This week I attended an all day certification program to receive my CBPS designation. I am now certified to perform “BPOs” – Broker Price Opinions, for banks that have properties moving toward foreclosure. I have managed to avoid focusing on the short sale/REO part of the business – though I’ve certainly done my share of both, and since it’s not going away anytime soon, I decided I better stay up on it.
So, now I’m registered with several lenders to give them my opinion of the value of their real estate holdings. But guess what? There’s no magic bullet – this class “taught me” to do what I’ve been doing for years. We just called them CMAs – Comparative Market Analysis. Because homes are not a commodity, values are highly subjective. Pricing your home is often the most challenging part of selling.
A home, your home, my home is worth only as much as someone is willing to pay for it. That’s it – nothing more, nothing less. If it’s priced low, the market will respond with multiple offers (I’ve been involved in several of those in the last year) and bring the property to it’s market value. If the home is priced high – it will not receive showings or offers, and eventually the price will come down to where it will generate an offer. The market speaks in offers, I always say.
There are many factors in determining value. Some are obvious – location, size and condition, factors that you may have to your advantage. But there are a couple factors that are less obvious and are REALLY affecting our home values right now.
The number of homes for sale in your market place is a leading indicator for what your home is worth. Why you ask? Because just like most goods and services in a free market, supply and demand dictate value.
Right now “inventory” (the number of homes on the market) is going up (supply) and there are fewer qualified buyers (demand). It is as simple as that. Fortunately for most of us, we own homes in very confined areas where there wasn’t excessive growth over the past few years, the way there was in places like Las Vegas and parts of Arizona.
There’s no more Alamo available to build on, no more Diablo and very little more Danville. So supply is pretty well capped, allowing our homes to hold their value better. That’s not to say home prices haven’t dropped, they have, and may continue that drop over the next six to twelve months. But we haven’t and won’t (in my opinion) see the sharp decline other northern California markets have seen.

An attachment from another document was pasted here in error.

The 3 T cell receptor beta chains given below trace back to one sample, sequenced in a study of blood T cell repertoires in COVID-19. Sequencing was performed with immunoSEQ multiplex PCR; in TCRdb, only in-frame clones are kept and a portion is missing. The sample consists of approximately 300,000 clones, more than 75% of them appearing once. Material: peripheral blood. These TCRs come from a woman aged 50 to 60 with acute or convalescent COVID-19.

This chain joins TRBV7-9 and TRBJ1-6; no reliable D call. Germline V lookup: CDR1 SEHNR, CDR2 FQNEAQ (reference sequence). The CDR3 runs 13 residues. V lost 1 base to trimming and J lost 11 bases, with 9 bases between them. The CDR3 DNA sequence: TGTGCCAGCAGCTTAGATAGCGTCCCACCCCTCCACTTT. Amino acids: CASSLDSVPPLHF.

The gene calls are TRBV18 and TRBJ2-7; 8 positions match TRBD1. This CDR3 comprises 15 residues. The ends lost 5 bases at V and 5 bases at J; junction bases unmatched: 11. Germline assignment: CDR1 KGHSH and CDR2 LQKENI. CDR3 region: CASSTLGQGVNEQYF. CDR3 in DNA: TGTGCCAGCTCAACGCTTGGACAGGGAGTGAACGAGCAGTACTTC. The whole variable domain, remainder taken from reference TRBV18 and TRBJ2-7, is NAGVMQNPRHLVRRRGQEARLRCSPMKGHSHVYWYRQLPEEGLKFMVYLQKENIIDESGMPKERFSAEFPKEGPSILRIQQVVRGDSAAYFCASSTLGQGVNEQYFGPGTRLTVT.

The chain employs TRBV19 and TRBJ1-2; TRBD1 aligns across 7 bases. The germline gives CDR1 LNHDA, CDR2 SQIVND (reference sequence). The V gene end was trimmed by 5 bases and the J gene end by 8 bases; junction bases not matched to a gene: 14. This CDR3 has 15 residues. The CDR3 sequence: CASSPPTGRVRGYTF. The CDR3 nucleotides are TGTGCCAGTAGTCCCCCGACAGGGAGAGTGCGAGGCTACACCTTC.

I’ve just completed a detailed analysis of home values in Danville for a client and discovered that year over year from late ’07 to February ’09 single family homes in Danville dropped 17%. Not great news – but nothing like what we’re hearing in the media; home prices in California have dropped by 46%!
The last, less obvious factor in determining the value of your home is time. If you absolutely must sell because of a job loss or dropping equity in your home and a fear that it may “go short” (the mortgage is higher than what the home is worth) you will need to price your home at 5-10% below the comparable sales in your neighborhood. The sale of your home will then affect the comparable sales for the homes coming to market. Distressed properties and highly motivated sellers, like it or not, can and will affect the value of your home.
If you’d like, I can provide a quick and pretty darn accurate Value Analysis for your home. And now that I am a certified CBPS – I can even put a gold star by my opinion. It won’t be like Zillow.com or HomeValues.com – because they can’t take into account your personal circumstances or motivation for selling, I can and I will.
What about our personal Values as hinted at in the title of this article – Ha! Are you crazy?!? I’m not going to comment on that!!
Have a great week.